Bluefish in the Bay
As a kid growing up in the Northeast, we used to catch bluefish during the summer months from the Jersey Shore all the way up to the Coast of Maine. But I was pleasantly surprised recently to find one in the Florida’s largest estuary, better known as Tampa Bay.
The species Pomatomus saltatrix is a migrating pelagic, similar in some respect to king and Spanish mackerel. This prized sportfish is found throughout the world’s oceans, and along with striped bass, are the mainstays of the Atlantic charter boat fleet.
Fishermen on Florida’s East Coast catch bluefish during the cooler months, but by mid-spring the schools have usually already moved north. In the fall, they turn around and head south again. But here on Florida’s Gulf Coast, bluefish seem to be something of an oddity.
The bluefish found in the Gulf of Mexico are not nearly as big as those found in the Atlantic Ocean. The average size of the blues in the bay ranges from 12- to 14-inches, which is one reason why most anglers don’t give them a second look.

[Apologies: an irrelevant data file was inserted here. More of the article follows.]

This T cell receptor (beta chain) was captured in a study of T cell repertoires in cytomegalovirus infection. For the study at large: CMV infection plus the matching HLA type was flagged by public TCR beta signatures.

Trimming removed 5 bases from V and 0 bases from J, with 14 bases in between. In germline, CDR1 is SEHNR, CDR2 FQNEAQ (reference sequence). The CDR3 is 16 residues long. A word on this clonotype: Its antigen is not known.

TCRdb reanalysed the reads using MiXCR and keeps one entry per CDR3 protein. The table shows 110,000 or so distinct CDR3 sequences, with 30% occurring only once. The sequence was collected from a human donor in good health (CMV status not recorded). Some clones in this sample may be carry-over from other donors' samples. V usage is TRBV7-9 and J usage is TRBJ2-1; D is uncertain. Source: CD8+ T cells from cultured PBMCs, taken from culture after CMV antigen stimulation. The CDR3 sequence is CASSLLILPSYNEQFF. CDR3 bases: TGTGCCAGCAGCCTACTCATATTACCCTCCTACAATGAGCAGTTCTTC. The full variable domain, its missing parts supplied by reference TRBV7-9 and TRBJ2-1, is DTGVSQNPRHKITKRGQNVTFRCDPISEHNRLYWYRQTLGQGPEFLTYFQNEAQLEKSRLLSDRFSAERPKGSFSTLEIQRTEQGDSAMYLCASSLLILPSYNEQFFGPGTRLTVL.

In the Mid-Atlantic and New England during the height of the bluefish run, anglers catch their share of 20-pound fish. In case you're wondering, the All-Tackle World Record was caught on Jan. 30, 1972 off Cape Hatteras and weighed 31 pounds and 12 ounces.
If you're out fishing for macks and come across a blue, don’t be afraid to keep it. The size limit is 12 inches and you can keep 10 a day. As a youngster, I ate my share of bluefish. My mom used to bake it in the oven, but today I prefer grilling or smoking this oily, strong-tasting fish.
The trick is to marinate in citrus juice for at least an hour before cooking. I like to mix orange, lemon and lime juices with a little olive oil, garlic and black pepper. After it’s cooked, flake off the dark meat before serving.
But be careful of these fish sometimes called the “marine piranha” because of the way they school up and chase baitfish up onto the beach. Bluefish have sharp teeth, or what we used to call “snappers.”